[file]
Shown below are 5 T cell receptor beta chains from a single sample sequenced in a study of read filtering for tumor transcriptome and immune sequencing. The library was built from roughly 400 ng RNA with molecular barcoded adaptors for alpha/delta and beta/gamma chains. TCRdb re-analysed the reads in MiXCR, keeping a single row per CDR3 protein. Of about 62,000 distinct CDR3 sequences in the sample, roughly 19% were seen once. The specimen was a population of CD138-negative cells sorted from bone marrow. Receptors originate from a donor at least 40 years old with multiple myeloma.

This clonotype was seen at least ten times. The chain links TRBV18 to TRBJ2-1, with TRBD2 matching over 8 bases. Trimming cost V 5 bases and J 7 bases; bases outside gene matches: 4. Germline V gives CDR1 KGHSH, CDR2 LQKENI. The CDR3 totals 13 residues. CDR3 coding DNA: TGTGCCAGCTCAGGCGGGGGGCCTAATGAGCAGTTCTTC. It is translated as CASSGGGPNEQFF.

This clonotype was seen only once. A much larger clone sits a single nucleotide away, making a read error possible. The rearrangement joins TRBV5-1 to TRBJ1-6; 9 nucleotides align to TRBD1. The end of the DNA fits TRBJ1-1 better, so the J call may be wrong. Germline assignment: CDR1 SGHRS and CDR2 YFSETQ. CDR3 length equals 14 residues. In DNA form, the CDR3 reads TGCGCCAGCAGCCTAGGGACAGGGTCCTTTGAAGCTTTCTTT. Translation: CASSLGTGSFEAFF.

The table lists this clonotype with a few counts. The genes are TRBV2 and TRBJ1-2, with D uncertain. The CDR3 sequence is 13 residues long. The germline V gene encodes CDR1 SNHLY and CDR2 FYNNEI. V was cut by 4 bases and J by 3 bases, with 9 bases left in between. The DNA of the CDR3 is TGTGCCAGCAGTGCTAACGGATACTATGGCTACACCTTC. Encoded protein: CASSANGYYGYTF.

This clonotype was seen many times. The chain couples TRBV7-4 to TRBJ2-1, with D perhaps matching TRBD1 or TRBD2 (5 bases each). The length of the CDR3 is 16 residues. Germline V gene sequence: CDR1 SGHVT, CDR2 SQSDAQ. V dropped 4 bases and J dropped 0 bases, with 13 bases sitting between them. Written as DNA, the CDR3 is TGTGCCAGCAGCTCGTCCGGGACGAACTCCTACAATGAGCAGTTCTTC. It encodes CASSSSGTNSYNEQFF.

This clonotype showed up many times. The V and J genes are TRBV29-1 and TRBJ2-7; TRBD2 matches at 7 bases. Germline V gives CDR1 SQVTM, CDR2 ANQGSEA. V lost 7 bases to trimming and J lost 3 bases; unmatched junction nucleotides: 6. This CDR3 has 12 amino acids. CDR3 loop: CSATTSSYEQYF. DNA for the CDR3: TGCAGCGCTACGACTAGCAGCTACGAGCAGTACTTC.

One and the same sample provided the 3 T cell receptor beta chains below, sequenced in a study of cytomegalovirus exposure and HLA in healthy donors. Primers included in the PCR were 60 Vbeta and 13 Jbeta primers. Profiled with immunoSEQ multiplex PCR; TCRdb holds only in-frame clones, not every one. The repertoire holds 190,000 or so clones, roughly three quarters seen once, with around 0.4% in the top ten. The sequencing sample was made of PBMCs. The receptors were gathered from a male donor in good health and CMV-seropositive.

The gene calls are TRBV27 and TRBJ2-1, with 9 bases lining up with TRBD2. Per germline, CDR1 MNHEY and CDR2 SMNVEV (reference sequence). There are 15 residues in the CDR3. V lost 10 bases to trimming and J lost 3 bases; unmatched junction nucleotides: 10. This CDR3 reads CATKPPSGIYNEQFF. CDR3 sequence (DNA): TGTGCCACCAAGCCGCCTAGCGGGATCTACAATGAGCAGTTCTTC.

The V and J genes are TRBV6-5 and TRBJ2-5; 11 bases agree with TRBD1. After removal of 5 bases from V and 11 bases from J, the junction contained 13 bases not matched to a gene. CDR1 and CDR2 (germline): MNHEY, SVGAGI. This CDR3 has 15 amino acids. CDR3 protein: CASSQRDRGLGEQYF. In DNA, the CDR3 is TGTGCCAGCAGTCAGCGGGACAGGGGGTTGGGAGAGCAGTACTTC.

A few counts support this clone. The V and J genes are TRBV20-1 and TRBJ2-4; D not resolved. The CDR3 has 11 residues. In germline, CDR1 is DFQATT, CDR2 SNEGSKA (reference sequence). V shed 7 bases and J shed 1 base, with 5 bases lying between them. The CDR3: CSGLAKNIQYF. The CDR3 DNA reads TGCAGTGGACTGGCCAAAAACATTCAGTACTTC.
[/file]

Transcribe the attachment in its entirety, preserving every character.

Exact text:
Shown below are 5 T cell receptor beta chains from a single sample sequenced in a study of read filtering for tumor transcriptome and immune sequencing. The library was built from roughly 400 ng RNA with molecular barcoded adaptors for alpha/delta and beta/gamma chains. TCRdb re-analysed the reads in MiXCR, keeping a single row per CDR3 protein. Of about 62,000 distinct CDR3 sequences in the sample, roughly 19% were seen once. The specimen was a population of CD138-negative cells sorted from bone marrow. Receptors originate from a donor at least 40 years old with multiple myeloma.

This clonotype was seen at least ten times. The chain links TRBV18 to TRBJ2-1, with TRBD2 matching over 8 bases. Trimming cost V 5 bases and J 7 bases; bases outside gene matches: 4. Germline V gives CDR1 KGHSH, CDR2 LQKENI. The CDR3 totals 13 residues. CDR3 coding DNA: TGTGCCAGCTCAGGCGGGGGGCCTAATGAGCAGTTCTTC. It is translated as CASSGGGPNEQFF.

This clonotype was seen only once. A much larger clone sits a single nucleotide away, making a read error possible. The rearrangement joins TRBV5-1 to TRBJ1-6; 9 nucleotides align to TRBD1. The end of the DNA fits TRBJ1-1 better, so the J call may be wrong. Germline assignment: CDR1 SGHRS and CDR2 YFSETQ. CDR3 length equals 14 residues. In DNA form, the CDR3 reads TGCGCCAGCAGCCTAGGGACAGGGTCCTTTGAAGCTTTCTTT. Translation: CASSLGTGSFEAFF.

The table lists this clonotype with a few counts. The genes are TRBV2 and TRBJ1-2, with D uncertain. The CDR3 sequence is 13 residues long. The germline V gene encodes CDR1 SNHLY and CDR2 FYNNEI. V was cut by 4 bases and J by 3 bases, with 9 bases left in between. The DNA of the CDR3 is TGTGCCAGCAGTGCTAACGGATACTATGGCTACACCTTC. Encoded protein: CASSANGYYGYTF.

This clonotype was seen many times. The chain couples TRBV7-4 to TRBJ2-1, with D perhaps matching TRBD1 or TRBD2 (5 bases each). The length of the CDR3 is 16 residues. Germline V gene sequence: CDR1 SGHVT, CDR2 SQSDAQ. V dropped 4 bases and J dropped 0 bases, with 13 bases sitting between them. Written as DNA, the CDR3 is TGTGCCAGCAGCTCGTCCGGGACGAACTCCTACAATGAGCAGTTCTTC. It encodes CASSSSGTNSYNEQFF.

This clonotype showed up many times. The V and J genes are TRBV29-1 and TRBJ2-7; TRBD2 matches at 7 bases. Germline V gives CDR1 SQVTM, CDR2 ANQGSEA. V lost 7 bases to trimming and J lost 3 bases; unmatched junction nucleotides: 6. This CDR3 has 12 amino acids. CDR3 loop: CSATTSSYEQYF. DNA for the CDR3: TGCAGCGCTACGACTAGCAGCTACGAGCAGTACTTC.

One and the same sample provided the 3 T cell receptor beta chains below, sequenced in a study of cytomegalovirus exposure and HLA in healthy donors. Primers included in the PCR were 60 Vbeta and 13 Jbeta primers. Profiled with immunoSEQ multiplex PCR; TCRdb holds only in-frame clones, not every one. The repertoire holds 190,000 or so clones, roughly three quarters seen once, with around 0.4% in the top ten. The sequencing sample was made of PBMCs. The receptors were gathered from a male donor in good health and CMV-seropositive.

The gene calls are TRBV27 and TRBJ2-1, with 9 bases lining up with TRBD2. Per germline, CDR1 MNHEY and CDR2 SMNVEV (reference sequence). There are 15 residues in the CDR3. V lost 10 bases to trimming and J lost 3 bases; unmatched junction nucleotides: 10. This CDR3 reads CATKPPSGIYNEQFF. CDR3 sequence (DNA): TGTGCCACCAAGCCGCCTAGCGGGATCTACAATGAGCAGTTCTTC.

The V and J genes are TRBV6-5 and TRBJ2-5; 11 bases agree with TRBD1. After removal of 5 bases from V and 11 bases from J, the junction contained 13 bases not matched to a gene. CDR1 and CDR2 (germline): MNHEY, SVGAGI. This CDR3 has 15 amino acids. CDR3 protein: CASSQRDRGLGEQYF. In DNA, the CDR3 is TGTGCCAGCAGTCAGCGGGACAGGGGGTTGGGAGAGCAGTACTTC.

A few counts support this clone. The V and J genes are TRBV20-1 and TRBJ2-4; D not resolved. The CDR3 has 11 residues. In germline, CDR1 is DFQATT, CDR2 SNEGSKA (reference sequence). V shed 7 bases and J shed 1 base, with 5 bases lying between them. The CDR3: CSGLAKNIQYF. The CDR3 DNA reads TGCAGTGGACTGGCCAAAAACATTCAGTACTTC.